The critics weren’t too impressed. One called it “half-baked”, another described the production as “witless”. However, these very English comedies were a big hit with the paying public.
‘Carry On’ films thrived on an endless stream of puns and double meanings. In Carry On Cleo – often quoted as the best series – Caesar (played by Kenneth Williams) cried out “Infamy! Infamy! They’ve all got it in for me”.
Or as Sid James says to a character played by Barbara Windsor when he cannot find what he is looking for, “Oi, Babs have you seen my nuts?”.
And there was plenty more where that came from. In fact a total of thirty ‘Carry On’ films were made.
A framed photograph and text about the Manchester Guardian.
The text reads: Unhappy at the way his report of the Peterloo Massacre had been dealt with by the newspaper he worked on, John Edward Taylor decided to start his own. The first edition of the Manchester Guardian came off the press in 1821.
Taylor was succeeded as Editor by his son, but it was C. P. Scott – his son’s nephew – who transformed this provincial paper into a national, daily, with an international reputation.
Scott, who cycled to work each day from his home in Fallowfield, became the Editor in 1872 at the age of 26.during more than 40 years in the post the paper – which reflected his Liberal Party views – became a serious rival to The Times.
In 1959 the Manchester Guardian altered its name to The Guardian and in 1961 began printing in London. Within three years the newspaper transferred its headquarters to the capital.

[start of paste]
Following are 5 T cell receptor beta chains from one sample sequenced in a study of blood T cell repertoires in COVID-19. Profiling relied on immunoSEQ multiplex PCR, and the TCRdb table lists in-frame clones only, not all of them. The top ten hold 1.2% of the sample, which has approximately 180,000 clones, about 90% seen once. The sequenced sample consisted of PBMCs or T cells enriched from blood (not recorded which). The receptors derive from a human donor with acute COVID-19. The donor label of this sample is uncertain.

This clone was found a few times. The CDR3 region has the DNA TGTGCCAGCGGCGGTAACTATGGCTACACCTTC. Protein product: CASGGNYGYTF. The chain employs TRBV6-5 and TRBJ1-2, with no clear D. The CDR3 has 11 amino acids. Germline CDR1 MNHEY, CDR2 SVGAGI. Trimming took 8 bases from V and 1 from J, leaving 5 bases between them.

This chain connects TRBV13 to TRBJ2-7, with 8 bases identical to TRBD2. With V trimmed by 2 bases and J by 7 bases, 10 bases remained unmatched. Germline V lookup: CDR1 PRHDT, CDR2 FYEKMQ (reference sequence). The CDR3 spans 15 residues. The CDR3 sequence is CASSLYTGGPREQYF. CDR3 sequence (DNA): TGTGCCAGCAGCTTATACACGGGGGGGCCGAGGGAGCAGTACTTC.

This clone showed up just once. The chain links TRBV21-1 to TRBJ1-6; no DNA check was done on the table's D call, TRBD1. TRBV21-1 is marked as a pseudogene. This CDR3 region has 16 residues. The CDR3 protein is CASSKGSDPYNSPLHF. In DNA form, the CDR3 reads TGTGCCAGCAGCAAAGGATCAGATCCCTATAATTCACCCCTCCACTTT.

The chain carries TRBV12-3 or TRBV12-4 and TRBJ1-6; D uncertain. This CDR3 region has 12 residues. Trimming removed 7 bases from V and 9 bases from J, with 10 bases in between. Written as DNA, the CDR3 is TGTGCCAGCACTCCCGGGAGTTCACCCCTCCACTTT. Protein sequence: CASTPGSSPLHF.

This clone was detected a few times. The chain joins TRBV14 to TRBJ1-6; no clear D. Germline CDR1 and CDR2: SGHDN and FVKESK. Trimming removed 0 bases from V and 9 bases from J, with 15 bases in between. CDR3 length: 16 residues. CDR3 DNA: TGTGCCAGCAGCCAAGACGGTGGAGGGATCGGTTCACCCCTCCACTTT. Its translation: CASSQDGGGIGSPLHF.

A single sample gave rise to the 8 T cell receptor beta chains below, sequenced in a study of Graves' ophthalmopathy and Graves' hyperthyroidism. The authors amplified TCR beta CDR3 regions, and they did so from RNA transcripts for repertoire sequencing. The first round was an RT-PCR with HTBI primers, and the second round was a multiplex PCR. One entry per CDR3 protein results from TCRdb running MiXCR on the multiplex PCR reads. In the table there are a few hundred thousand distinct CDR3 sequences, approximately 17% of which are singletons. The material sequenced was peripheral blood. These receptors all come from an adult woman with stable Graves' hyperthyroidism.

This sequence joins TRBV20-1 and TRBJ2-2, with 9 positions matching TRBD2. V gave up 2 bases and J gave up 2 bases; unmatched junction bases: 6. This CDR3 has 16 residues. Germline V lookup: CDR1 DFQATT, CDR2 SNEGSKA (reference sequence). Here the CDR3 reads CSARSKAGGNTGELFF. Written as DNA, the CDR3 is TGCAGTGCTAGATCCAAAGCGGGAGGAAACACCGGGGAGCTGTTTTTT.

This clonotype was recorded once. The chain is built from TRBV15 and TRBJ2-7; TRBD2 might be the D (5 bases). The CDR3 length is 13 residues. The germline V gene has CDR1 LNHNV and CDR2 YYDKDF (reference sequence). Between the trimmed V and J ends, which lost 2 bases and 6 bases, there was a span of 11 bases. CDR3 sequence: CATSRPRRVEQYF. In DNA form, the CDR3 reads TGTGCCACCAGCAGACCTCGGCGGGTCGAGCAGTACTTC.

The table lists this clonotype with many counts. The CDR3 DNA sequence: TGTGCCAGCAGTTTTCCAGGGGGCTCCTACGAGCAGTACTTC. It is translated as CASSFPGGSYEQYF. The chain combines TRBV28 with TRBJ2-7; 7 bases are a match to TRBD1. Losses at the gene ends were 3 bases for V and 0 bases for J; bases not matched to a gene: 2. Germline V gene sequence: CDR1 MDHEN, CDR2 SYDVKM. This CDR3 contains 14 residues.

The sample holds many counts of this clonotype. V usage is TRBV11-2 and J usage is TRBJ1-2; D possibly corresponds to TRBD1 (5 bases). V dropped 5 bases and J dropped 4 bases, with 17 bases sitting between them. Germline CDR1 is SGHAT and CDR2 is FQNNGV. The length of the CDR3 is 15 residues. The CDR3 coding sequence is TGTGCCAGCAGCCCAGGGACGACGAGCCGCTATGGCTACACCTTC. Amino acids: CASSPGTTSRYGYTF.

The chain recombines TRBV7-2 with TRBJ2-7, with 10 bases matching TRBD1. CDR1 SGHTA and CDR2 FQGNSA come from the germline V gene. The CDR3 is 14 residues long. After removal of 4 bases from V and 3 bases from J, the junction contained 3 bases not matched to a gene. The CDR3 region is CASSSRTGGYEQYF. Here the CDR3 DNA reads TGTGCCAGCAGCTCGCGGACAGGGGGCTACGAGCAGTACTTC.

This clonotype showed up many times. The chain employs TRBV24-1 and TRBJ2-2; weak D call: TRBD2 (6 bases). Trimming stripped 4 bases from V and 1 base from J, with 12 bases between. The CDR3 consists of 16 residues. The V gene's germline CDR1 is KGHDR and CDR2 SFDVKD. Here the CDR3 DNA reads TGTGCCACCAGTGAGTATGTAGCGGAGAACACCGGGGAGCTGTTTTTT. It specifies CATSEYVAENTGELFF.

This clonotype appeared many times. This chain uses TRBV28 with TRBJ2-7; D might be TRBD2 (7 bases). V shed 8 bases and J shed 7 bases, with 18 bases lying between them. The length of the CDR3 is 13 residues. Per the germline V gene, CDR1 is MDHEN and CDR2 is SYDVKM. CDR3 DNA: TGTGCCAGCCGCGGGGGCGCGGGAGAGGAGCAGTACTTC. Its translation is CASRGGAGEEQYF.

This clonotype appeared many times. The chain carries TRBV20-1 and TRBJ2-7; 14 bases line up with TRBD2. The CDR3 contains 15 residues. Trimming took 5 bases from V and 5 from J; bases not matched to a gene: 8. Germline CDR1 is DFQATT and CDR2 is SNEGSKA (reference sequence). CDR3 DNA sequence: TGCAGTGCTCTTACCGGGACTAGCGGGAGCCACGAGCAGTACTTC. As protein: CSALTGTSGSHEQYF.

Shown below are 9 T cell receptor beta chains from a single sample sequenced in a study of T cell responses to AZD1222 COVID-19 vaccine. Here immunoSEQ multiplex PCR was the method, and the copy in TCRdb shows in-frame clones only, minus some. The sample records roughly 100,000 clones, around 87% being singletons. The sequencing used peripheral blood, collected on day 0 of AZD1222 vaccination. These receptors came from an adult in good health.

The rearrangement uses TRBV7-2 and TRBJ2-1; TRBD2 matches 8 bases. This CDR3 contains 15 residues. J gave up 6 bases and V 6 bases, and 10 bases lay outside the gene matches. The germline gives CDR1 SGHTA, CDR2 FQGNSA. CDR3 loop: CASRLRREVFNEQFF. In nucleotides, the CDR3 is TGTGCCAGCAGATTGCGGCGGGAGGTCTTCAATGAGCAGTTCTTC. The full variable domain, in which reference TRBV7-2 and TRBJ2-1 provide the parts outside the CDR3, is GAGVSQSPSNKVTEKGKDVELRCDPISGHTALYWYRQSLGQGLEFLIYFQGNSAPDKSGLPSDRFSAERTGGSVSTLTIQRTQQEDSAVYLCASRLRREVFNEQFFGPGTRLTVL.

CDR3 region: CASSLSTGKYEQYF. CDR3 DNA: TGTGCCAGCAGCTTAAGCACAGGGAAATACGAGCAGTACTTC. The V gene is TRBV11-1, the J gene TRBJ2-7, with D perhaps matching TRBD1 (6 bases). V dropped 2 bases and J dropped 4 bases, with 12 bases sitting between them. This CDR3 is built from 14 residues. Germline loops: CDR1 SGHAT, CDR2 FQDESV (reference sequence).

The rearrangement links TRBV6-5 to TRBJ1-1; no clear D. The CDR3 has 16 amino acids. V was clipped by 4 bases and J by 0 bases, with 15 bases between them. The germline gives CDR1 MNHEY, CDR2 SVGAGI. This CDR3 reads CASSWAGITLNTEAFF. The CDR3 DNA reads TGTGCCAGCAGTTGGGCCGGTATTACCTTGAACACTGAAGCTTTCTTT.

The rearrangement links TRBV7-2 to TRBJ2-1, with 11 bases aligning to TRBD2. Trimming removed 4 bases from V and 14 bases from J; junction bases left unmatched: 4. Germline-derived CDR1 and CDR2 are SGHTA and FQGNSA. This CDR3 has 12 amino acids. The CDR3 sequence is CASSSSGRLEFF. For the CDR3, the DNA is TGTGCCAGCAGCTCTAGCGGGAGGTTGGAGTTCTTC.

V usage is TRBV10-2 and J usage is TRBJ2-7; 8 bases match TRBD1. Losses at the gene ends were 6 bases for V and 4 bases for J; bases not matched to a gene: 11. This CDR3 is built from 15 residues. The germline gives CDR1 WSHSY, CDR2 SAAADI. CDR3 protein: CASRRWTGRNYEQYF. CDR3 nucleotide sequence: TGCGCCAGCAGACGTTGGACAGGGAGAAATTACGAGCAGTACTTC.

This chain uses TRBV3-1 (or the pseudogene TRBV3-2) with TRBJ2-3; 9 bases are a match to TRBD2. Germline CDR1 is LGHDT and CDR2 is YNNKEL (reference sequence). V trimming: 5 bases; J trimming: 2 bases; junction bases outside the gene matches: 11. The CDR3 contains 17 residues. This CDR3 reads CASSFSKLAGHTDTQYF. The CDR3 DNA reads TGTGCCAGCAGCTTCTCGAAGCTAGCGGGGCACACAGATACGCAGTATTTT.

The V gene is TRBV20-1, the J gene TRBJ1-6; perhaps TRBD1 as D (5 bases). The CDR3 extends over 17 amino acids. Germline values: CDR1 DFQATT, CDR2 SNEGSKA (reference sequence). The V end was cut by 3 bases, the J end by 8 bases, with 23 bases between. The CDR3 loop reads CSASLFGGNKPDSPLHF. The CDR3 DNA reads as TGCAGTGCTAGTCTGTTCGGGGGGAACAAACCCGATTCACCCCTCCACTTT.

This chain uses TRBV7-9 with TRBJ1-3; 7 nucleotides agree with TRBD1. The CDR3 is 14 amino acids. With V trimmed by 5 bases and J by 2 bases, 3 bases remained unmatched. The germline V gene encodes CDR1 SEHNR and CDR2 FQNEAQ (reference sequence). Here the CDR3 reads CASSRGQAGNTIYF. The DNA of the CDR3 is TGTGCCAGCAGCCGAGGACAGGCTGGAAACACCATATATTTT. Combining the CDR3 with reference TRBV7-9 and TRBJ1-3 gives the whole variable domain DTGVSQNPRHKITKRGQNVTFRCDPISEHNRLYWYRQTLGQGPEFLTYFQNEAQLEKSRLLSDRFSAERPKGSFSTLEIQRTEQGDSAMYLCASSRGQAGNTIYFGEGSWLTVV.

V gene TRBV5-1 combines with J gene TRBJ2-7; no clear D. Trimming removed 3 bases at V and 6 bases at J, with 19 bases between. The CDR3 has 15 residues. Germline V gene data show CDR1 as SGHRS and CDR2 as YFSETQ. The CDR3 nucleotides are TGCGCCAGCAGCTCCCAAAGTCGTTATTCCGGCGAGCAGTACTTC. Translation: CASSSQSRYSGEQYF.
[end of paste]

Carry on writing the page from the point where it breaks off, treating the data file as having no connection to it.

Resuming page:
However, The Guardian still retains offices in Manchester, situated in Deansgate next to the John Rylands Library.
Framed drawings and text about Corn Laws.
The text reads: During the wars against the government of France, following the revolutionary upheavals there, it had not been possible to import foreign wheat into England. This led to high prices for wheat and other cereals.
When the wars ended in 1815, the major landowners (who controlled Parliament) pushed through new laws in the form of Corn Laws. This kept the price of bread high and meant an even harder life for the low-paid.
The Manchester Anti-Corn Law Society became the model for the national ‘League’, which was formed at a meeting in the York Hotel, Manchester in 1839.
Richard Cobden, later elected MP for Stockport, and the Rochdale orator John Bright, were the leading spirits in the formation of the League. They were backed up by a large staff at the League’s Manchester headquarters on Market Place. Eventually the Corn Laws were repealed in 1848.
Above, Right – Richard Cobden. Left – John Bright.
A framed old photograph of JL Levy Tailors.
A framed old photograph of Deansgate, Manchester.
A framed old photograph of the streets of Manchester.
A framed drawing of Trafford Wharf, Manchester Ship Canal c.1910.
A framed photograph of Piccadilly and Market Street c.1910.
A framed photograph of Market Street, Manchester c.1904.
A framed photograph of Cross Street, Manchester c.1910.
A framed photograph of Cromwell’s Monument, Manchester c.1906.
A framed photograph of the free trade hall, Manchester c.1912.
A framed photograph of the Royal Exchange, Manchester c.1910.
A framed photograph of the fire station, Manchester c.1912.
Internal photographs of some original design features and layout. These are from when the building used to be the Deansgate Picture House.
External photograph of the building – front.
The original picture house’s brickwork can be seen above the pub’s sign.
External photograph of the building – side entrance.